I studied philosophy in the United States at a time when ”ordinary language philosophy” (as represented by Austin, Ryle, and others) was on the curriculum. In his course, MeiTsu-Lin taught us that, philosophical aspects aside, language could also be considered as a logical vehicle, a formal system, and an object of science. I concluded that the broadest scientific approach was fundamental for any of the others.

I then went to Spain where the academic approach to language was philological. Agustín García Calvo provided me with a counter-cultural vision while I continued my autodidactic preparation in linguistics. When I reached Paris in 1971, I discovered the ”Centre de Linguistique quantitative” operated by the mathematician Daniel Hérault. At that time, there were ”cracks in the system”, ways of moving onto a parallel path in life and even of moving back and forth. Hérault’s Centre, providing non-degree, after-hours instruction for anyone interested, was one of these. Since that time, the political powers have been striving to close up such cracks.

At the Centre, I met the Iranian scholar, Mohammed Djafar Moinfar, who introduced me to Jacqueline M-C. Thomas of the Centre National de la Recherche Scientifique (CNRS). She headed a team of African linguists and sent me on my first field trips to Africa. She then included me in an ambitious plan for the development of the discipline and I entered the CNRS as a researcher in 1975.

Jacqueline Thomas was trained by André Martinet, but had none of the sectarian responses to new tendencies which Martinet showed in the face of the onslaught of the generative school. She judged research according to her criteria but prevented no one from choosing another approach on the proviso of basic argumentational competence. I found the same qualities in Denise François-Geiger who directed my dissertation at the Université René Descartes (Paris V-Sorbonne).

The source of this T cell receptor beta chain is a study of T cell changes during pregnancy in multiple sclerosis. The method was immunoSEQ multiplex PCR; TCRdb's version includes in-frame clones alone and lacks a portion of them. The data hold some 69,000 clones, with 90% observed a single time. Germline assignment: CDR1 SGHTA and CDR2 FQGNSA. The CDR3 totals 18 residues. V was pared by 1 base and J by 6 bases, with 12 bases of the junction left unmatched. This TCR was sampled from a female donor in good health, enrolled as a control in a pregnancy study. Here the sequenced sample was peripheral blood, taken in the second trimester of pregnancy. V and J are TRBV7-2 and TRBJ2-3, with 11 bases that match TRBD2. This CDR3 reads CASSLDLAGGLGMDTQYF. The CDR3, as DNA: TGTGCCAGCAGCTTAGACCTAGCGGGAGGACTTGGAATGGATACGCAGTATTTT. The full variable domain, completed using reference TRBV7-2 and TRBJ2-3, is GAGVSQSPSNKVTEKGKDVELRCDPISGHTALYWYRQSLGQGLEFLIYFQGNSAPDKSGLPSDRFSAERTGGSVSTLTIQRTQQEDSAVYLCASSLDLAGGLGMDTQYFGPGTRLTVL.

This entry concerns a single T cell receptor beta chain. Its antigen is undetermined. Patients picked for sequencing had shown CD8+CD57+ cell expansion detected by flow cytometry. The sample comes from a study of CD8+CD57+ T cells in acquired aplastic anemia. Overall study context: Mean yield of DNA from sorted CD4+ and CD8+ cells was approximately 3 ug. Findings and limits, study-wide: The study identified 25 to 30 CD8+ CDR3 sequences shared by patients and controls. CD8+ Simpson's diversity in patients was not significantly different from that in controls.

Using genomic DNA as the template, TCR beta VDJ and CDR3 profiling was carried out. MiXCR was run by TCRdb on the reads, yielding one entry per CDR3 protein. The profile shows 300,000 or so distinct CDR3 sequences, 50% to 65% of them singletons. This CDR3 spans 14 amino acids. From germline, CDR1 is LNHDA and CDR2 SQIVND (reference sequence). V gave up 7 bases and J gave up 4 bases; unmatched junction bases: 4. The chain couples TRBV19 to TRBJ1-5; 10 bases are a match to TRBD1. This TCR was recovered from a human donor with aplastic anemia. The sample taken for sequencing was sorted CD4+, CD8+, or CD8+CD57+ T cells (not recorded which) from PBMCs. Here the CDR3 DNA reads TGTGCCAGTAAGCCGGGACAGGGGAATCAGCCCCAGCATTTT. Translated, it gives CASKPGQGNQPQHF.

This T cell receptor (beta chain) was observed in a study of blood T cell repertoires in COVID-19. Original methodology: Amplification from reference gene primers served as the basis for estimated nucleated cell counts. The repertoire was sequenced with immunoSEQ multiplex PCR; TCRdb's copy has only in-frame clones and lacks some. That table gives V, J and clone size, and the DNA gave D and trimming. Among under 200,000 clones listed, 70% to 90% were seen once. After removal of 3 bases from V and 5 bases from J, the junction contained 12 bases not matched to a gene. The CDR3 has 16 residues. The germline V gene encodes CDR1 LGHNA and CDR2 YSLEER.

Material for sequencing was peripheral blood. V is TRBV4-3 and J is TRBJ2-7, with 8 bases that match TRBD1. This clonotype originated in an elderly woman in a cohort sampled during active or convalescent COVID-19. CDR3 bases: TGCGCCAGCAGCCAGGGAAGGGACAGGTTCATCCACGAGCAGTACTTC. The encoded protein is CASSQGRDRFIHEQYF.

The promotion of African linguistics in France had an unfortunate ”boomerang” effect: other linguistic disciplines lodged their claims to preferential treatment and recruitment into my field stagnated. This situation has been aggravated by the will to force publically funded science into the short-termism inherent in election-based political systems.

I have devoted my professional life to the description of Central African languages with the broad aim of preserving a body of experiences which will be of potential use to the speakers of those languages and any other interested parties; now or in some future time. I have tried to assimilate ”theoretical” developments but avoided involvement in attempts to confirm or infirm them. Perhaps I live in the past.